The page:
Facilitation of tiger moths by outbreaking tussock moths that share the same host plants.
- Author(s): Karban, Richard
- Grof-Tisza, Patrick
- Holyoak, Marcel
- et al.
Published Web Locationhttps://doi.org/10.1111/j.1365-2656.2012.01993.x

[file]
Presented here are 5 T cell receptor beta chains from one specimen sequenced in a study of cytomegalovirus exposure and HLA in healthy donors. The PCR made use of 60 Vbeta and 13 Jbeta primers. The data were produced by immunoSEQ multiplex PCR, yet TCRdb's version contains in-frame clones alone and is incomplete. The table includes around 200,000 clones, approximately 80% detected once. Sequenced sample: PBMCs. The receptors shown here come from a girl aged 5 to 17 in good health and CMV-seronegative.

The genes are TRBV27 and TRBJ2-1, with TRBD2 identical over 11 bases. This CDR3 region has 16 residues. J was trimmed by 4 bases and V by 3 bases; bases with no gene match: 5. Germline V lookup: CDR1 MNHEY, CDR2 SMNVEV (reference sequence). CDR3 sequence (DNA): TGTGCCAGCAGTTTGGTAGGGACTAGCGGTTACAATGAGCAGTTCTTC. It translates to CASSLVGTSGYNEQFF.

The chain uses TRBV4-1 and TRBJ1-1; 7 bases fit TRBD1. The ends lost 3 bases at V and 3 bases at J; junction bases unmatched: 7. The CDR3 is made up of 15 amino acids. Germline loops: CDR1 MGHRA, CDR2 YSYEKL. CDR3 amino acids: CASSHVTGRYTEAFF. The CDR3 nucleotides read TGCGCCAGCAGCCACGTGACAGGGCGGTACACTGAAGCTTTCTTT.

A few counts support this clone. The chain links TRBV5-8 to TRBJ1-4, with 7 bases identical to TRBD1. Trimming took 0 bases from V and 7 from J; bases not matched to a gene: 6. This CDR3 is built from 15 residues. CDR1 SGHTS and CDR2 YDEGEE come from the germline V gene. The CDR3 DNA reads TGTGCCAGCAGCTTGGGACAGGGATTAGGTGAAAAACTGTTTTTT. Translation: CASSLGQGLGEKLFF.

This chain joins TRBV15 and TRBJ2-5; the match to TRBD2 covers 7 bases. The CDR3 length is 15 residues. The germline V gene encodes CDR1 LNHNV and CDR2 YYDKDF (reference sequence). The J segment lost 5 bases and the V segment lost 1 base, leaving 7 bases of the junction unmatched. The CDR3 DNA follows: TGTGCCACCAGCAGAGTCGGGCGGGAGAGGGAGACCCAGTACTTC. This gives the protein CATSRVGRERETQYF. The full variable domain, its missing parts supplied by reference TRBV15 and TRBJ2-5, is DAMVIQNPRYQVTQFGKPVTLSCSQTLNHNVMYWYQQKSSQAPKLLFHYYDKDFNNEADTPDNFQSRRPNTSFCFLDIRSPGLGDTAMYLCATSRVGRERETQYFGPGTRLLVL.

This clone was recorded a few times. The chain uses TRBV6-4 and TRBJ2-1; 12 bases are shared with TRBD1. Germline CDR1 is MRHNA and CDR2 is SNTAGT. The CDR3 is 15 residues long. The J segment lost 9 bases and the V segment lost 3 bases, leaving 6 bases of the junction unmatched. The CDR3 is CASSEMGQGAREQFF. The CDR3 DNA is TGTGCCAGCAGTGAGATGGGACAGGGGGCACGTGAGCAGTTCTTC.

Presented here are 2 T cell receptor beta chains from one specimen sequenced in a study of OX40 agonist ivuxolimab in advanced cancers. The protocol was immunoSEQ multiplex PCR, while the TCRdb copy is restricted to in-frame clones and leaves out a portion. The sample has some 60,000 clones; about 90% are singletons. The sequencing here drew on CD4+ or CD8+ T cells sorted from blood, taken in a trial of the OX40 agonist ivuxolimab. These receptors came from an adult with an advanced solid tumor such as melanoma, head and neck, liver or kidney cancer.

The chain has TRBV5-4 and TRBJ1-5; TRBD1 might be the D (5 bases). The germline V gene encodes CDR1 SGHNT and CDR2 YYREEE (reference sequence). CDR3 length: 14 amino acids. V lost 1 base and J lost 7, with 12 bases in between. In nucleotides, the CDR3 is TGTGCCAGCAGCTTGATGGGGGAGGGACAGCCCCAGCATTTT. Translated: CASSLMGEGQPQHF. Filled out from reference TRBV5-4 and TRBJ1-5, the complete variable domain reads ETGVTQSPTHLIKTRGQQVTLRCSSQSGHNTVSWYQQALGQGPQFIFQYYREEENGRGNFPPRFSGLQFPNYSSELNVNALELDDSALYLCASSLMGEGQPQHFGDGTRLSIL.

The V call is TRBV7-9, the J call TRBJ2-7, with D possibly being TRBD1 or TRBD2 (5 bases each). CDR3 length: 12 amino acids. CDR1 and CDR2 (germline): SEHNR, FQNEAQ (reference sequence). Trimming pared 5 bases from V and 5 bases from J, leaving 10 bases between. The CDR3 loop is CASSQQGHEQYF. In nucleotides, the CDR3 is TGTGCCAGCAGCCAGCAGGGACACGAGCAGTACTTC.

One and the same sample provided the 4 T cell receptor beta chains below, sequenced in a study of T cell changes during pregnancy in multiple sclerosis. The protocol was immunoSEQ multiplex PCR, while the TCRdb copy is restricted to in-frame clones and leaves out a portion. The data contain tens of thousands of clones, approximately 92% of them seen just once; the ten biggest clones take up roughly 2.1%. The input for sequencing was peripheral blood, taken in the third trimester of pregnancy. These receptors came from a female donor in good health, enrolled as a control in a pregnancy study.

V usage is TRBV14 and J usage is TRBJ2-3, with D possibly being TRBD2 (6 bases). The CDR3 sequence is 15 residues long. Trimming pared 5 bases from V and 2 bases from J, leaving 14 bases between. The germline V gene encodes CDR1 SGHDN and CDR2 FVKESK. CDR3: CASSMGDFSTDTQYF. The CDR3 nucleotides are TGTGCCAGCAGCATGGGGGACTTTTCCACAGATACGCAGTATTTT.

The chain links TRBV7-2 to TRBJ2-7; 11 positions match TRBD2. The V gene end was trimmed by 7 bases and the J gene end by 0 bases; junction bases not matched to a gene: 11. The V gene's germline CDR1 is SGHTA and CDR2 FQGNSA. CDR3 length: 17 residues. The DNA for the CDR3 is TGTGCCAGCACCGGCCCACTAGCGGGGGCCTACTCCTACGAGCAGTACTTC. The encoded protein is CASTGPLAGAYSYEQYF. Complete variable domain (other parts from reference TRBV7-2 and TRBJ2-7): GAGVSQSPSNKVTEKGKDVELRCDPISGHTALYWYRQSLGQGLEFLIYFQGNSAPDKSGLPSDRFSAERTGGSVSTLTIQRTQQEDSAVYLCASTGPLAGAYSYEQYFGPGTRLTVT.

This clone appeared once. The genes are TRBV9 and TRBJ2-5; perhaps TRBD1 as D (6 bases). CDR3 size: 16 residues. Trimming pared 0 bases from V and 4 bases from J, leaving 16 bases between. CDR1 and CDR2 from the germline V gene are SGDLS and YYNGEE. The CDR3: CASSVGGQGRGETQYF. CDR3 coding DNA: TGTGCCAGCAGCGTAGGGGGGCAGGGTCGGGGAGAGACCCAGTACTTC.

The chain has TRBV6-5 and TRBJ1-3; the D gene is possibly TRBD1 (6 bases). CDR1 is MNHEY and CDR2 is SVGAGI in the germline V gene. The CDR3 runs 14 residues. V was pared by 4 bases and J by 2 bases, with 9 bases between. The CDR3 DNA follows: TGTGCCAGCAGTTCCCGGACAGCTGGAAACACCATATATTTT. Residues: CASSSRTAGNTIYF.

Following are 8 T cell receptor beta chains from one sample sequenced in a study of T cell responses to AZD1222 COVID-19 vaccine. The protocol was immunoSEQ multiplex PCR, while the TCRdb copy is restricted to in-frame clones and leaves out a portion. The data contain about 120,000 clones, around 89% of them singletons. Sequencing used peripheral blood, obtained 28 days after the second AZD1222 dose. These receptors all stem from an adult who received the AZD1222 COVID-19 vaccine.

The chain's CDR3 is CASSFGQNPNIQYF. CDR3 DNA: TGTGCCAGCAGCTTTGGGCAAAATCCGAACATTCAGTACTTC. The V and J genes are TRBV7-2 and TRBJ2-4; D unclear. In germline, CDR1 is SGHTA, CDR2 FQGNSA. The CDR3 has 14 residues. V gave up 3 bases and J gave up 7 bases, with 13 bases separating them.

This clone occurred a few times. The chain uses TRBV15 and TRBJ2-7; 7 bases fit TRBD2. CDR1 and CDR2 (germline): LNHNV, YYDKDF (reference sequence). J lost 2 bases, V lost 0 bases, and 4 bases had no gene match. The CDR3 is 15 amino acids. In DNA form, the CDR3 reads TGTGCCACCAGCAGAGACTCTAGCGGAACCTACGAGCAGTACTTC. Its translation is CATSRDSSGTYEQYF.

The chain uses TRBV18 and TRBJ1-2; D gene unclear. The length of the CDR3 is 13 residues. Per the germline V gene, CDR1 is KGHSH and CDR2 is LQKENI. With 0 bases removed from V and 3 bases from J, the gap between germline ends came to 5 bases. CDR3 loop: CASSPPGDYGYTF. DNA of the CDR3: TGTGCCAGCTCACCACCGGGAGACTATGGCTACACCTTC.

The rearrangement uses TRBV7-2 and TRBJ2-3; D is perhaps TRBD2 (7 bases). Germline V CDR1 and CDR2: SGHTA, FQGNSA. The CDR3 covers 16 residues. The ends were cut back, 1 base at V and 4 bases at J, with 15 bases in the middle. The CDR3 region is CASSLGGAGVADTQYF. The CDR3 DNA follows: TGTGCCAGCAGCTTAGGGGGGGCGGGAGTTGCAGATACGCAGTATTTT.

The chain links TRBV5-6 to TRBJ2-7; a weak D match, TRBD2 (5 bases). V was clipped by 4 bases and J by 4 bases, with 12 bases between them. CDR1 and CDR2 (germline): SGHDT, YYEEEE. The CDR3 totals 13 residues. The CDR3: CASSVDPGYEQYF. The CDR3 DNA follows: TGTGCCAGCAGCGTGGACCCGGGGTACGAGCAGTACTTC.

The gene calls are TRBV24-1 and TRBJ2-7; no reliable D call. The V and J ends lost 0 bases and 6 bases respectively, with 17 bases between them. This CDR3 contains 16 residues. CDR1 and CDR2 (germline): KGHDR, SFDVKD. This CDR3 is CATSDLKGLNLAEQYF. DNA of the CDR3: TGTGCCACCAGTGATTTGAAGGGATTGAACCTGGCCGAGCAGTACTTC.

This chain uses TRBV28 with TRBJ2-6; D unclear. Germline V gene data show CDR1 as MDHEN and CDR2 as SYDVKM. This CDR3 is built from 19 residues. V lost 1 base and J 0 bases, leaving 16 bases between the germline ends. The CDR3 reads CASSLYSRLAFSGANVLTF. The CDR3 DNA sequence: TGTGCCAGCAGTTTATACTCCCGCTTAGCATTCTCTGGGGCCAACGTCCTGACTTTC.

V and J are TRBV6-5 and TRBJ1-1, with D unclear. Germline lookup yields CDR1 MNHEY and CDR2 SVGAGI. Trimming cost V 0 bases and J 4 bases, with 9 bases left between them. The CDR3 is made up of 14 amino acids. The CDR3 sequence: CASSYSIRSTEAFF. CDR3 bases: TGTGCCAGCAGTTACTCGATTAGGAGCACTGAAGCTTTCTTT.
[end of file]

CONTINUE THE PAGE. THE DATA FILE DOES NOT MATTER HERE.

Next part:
1. Ecologists have argued about the commonness and strength of interspecific competition between insect herbivores, but facilitation between herbivores has received much less consideration. We previously found that when two species of folivorous caterpillars co-occurred on a shared host plant, feeding by early season tiger moth caterpillars reduced the growth and reproduction of later season tussock caterpillars. However, densities of tussock caterpillars in summer were positively correlated with densities of tiger moth caterpillars the following spring. 2. In this study, we experimentally manipulated numbers of feeding tussock caterpillars and found that they facilitated tiger moth caterpillars. 3. The depth of the litter layer beneath host lupine bushes was positively correlated with the number of tussock caterpillars feeding on each bush. Experimental additions of litter beneath lupine canopies during summer resulted in increased numbers of tiger moth caterpillars in the following spring, indicating a causal role of litter. Litter potentially provides food, habitat and protection from desiccation and predation. We failed to find evidence that tussock caterpillars facilitated tiger moth caterpillars by mechanisms independent of litter. 4. Our study demonstrates that facilitation may operate between insect herbivores, across life-stages through indirect interactions that are non-trophic. Facilitation operated by a novel mechanism, the accumulation of litter which was a by-product of feeding by one species was valuable to a second species. Facilitation persisted in time and space far beyond the creation of litter by tussock caterpillars which should be considered important ecosystem engineers from the point of view of tiger moths. Facilitations that involve habitat modification may generally connect species that do not interact directly or trophically, and have not previously been considered to affect one another.